Ban Ki-moon is the eighth Secretary-General of the United Nations.
“The Secretary-General was born in the Republic of Korea on 13 June 1944. He received a bachelor’s degree in international relations from Seoul National University in 1970. In 1985, he earned a master’s degree in public administration from the Kennedy School of Government at Harvard University.
At the time of his election as Secretary-General, Mr. Ban was his country’s Minister of Foreign Affairs and Trade. His 37 years of service with the Ministry included postings in New Delhi, Washington D.C. and Vienna, and responsibility for a variety of portfolios, including Foreign Policy Adviser to the President, Chief National Security Adviser to the President, Deputy Minister for Policy Planning and Director-General of American Affairs.
Mr. Ban’s ties to the United Nations date back to 1975, when he worked for the Foreign Ministry’s United Nations Division. That work expanded over the years, with assignments that included service as Chairman of the Preparatory Commission for the Comprehensive Nuclear Test Ban Treaty Organization and Chef de Cabinet during the Republic of Korea’s 2001-2002 presidency of the UN General Assembly. Mr. Ban has also been actively involved in issues relating to inter-Korean relations.
The Secretary-General speaks English, French and Korean. He and his wife, Madam Yoo (Ban) Soon-taek, whom he met in high school in 1962, have one son, two daughters and four grandchildren. Since 2007, Mrs. Ban has devoted her attention to women’s and children’s health, including autism, the elimination of violence against women, and the campaign to prevent mother-to-child transmission of HIV/AIDS.”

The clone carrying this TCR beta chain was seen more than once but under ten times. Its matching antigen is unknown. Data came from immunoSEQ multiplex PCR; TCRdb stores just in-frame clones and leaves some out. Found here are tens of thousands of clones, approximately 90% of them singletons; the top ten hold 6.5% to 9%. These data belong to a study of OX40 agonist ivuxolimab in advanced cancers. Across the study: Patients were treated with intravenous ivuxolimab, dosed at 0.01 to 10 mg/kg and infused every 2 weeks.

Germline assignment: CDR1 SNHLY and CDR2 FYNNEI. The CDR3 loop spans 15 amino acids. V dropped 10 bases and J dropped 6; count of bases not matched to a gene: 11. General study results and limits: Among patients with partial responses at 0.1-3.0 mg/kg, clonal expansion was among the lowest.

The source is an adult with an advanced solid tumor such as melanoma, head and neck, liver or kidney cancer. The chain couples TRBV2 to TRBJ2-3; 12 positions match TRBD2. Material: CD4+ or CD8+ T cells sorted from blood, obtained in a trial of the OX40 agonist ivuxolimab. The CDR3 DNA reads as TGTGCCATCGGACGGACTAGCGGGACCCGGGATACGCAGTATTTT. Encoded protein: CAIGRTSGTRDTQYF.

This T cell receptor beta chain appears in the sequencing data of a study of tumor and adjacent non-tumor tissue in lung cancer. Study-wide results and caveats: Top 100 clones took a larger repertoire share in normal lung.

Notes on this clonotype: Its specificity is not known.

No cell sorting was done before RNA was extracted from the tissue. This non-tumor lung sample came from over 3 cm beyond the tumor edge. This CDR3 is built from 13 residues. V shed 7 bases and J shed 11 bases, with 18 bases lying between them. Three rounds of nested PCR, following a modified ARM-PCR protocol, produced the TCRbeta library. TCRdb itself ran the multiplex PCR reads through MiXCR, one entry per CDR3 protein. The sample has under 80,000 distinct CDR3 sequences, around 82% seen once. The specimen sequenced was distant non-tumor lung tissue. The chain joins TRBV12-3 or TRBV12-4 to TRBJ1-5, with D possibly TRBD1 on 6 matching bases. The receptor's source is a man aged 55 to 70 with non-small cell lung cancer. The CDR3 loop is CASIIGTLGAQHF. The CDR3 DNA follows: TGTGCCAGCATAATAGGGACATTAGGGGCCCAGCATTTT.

“The Secretary-General has sought to strengthen UN peace efforts, including through the New Horizons peacekeeping initiative, the Global Field Support Strategy and the Civilian Capacity Review, a package of steps to improve the impact of the 120,000 United Nations “blue helmets” operating in the world’s conflict zones. A mediation support unit, along with new capacity to carry out the Secretary-General’s good offices, have been set up to help prevent, manage and resolve tensions, conflicts and crises. Accountability for violations of human rights has received high-level attention through inquiries related to Gaza, Guinea, Pakistan and Sri Lanka, legal processes in Lebanon and Cambodia, and advocacy for the “responsibility to protect,” the new United Nations norm aimed at prevent and halt genocide and other grave crimes. He has also sought to strengthen humanitarian response in the aftermath of mega-disasters in Myanmar (2008), Haiti (2010) and Pakistan (2010), and mobilized UN support for the democratic transitions in North Africa and the Middle East.”